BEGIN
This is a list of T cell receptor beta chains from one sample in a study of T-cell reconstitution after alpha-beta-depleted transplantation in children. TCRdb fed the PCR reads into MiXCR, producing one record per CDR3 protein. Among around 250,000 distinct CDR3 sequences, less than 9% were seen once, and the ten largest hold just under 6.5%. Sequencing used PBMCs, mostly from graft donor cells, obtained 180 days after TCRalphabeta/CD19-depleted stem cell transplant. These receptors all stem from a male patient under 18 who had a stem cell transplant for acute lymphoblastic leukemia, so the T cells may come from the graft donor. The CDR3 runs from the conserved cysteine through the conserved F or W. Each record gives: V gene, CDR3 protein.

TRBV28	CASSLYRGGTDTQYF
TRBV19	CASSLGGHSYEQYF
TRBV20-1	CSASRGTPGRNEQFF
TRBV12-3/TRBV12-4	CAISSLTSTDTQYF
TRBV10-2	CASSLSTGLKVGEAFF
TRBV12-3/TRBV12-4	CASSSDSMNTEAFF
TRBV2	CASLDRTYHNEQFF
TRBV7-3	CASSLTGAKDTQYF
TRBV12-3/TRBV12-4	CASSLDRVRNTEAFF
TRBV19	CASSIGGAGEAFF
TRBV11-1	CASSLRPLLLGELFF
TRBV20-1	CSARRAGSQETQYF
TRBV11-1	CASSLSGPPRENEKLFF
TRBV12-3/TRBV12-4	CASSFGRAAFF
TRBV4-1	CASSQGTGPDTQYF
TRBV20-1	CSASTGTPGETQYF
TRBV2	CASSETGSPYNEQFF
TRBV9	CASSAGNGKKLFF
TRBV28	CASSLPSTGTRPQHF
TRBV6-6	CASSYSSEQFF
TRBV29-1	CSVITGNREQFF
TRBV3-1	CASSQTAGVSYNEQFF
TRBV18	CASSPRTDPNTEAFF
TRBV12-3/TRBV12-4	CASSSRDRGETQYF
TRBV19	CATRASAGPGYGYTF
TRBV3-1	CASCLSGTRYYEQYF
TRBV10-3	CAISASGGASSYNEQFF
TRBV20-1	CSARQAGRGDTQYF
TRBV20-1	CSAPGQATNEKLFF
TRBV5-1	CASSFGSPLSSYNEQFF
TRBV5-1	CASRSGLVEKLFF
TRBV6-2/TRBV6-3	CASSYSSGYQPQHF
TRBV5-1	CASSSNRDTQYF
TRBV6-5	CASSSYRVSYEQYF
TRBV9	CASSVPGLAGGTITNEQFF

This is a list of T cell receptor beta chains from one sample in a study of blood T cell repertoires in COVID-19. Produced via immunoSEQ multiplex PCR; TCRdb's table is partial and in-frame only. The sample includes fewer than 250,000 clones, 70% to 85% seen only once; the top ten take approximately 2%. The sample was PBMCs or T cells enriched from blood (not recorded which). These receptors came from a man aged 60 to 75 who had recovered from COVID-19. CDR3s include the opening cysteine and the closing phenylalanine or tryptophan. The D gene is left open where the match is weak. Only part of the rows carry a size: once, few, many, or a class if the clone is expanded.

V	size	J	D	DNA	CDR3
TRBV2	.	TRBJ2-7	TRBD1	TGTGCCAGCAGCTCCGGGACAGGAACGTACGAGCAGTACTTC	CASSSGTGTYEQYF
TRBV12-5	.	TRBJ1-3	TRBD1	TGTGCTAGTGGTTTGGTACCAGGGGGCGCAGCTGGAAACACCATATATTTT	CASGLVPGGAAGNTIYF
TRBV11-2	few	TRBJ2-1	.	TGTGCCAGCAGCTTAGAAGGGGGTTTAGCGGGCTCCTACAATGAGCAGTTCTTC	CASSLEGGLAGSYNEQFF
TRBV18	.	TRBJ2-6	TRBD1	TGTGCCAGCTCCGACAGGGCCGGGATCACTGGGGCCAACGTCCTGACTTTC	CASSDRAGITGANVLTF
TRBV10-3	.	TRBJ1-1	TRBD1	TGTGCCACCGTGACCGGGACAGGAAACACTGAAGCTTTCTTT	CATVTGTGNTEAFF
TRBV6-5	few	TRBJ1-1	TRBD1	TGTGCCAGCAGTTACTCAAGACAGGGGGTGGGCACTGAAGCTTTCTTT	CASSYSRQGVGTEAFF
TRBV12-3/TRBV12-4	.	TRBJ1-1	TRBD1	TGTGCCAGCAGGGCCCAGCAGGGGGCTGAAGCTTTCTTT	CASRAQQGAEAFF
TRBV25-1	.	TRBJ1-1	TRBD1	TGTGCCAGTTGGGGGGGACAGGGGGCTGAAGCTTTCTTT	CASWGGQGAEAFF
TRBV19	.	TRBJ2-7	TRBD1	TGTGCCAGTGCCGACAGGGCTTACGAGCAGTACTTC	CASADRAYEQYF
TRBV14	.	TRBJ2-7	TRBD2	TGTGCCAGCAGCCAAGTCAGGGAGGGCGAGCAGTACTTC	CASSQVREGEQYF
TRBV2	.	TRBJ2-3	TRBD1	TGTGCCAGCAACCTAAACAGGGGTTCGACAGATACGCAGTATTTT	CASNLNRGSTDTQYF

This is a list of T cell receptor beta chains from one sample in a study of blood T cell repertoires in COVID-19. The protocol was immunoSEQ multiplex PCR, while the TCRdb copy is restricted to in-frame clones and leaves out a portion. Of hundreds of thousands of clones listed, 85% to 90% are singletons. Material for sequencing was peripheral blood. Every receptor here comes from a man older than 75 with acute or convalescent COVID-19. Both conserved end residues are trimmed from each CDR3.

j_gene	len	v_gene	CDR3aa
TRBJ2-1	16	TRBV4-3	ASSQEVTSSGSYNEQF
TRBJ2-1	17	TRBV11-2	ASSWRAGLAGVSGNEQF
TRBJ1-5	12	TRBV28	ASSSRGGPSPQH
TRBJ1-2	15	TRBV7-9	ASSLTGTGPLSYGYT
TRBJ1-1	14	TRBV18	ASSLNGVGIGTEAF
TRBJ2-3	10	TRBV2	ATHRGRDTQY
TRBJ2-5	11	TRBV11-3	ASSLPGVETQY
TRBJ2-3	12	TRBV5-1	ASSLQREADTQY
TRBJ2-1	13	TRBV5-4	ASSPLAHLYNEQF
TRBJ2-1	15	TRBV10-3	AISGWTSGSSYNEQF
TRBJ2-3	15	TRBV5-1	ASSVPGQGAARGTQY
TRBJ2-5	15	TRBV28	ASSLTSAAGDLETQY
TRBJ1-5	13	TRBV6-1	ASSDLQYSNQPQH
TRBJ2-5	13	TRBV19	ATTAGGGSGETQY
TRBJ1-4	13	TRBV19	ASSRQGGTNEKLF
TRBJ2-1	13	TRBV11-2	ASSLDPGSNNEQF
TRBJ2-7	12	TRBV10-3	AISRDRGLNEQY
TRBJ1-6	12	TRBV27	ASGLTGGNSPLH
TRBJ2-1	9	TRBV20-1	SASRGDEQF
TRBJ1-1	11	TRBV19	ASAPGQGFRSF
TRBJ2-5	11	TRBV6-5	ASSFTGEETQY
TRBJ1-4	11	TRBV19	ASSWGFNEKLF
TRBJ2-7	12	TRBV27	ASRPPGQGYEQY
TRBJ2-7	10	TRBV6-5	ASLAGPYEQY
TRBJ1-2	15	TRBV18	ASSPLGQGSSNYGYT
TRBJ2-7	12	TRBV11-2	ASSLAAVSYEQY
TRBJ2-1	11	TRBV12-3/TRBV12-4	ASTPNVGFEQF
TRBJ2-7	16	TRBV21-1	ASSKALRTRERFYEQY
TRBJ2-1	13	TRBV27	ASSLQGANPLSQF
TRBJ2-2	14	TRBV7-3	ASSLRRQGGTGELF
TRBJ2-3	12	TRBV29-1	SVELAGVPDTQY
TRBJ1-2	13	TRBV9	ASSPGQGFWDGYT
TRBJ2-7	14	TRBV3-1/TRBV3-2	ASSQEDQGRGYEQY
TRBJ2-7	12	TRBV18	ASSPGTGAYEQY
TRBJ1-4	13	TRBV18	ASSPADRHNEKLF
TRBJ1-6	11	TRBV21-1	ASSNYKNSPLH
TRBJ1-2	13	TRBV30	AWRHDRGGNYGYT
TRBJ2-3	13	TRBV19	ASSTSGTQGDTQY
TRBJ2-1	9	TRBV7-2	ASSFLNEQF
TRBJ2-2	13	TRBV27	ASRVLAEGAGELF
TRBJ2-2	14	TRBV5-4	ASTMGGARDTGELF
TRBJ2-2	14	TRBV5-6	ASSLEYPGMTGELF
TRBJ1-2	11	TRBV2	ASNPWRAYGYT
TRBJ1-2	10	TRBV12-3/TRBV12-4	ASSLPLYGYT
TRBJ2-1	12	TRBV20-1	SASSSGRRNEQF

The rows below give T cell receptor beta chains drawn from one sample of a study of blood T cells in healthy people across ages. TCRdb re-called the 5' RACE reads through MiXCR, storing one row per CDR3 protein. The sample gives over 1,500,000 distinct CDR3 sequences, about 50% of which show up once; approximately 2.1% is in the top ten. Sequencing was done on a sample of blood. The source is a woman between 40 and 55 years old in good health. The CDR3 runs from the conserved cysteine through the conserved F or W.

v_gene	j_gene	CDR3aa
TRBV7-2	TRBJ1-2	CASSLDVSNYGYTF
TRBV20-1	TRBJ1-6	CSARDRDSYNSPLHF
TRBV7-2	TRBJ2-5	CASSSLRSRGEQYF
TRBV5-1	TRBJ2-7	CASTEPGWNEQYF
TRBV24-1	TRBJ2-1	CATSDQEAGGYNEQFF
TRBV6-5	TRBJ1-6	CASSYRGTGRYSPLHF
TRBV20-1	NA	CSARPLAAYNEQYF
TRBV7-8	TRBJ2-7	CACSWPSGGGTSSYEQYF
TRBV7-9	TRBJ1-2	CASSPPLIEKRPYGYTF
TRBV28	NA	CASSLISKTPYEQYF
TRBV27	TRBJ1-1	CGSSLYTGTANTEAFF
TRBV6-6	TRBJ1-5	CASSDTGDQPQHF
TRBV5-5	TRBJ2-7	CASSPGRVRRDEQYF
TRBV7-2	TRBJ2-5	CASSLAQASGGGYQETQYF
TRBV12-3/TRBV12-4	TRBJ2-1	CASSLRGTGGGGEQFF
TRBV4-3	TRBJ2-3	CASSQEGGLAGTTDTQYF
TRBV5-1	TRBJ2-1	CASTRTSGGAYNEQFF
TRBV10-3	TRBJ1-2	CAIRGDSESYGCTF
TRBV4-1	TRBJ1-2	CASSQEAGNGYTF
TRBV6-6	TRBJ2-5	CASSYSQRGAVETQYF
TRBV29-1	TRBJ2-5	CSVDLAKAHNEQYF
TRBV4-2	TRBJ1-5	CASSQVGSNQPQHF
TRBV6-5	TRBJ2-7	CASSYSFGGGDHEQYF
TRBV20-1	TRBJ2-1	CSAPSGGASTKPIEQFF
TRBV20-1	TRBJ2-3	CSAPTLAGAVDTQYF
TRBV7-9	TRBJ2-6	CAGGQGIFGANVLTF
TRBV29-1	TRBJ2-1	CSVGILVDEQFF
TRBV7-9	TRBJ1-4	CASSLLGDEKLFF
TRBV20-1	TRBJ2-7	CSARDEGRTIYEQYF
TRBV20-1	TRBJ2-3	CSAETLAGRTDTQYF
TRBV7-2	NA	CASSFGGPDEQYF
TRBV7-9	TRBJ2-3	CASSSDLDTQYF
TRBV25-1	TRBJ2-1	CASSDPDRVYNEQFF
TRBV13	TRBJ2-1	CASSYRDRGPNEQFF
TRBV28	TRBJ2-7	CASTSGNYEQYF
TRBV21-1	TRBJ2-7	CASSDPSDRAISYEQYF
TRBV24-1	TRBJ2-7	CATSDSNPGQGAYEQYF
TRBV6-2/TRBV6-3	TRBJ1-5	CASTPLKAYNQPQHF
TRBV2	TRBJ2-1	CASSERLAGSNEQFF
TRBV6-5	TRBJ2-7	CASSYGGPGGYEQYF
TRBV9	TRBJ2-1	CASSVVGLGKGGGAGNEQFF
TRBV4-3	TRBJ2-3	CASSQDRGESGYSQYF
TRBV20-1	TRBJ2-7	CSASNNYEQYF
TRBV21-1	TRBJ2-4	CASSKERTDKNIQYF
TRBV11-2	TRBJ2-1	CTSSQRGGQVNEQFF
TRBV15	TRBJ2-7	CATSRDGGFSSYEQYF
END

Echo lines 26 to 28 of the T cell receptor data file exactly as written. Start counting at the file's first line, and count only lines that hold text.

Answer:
TRBV19	CATRASAGPGYGYTF
TRBV3-1	CASCLSGTRYYEQYF
TRBV10-3	CAISASGGASSYNEQFF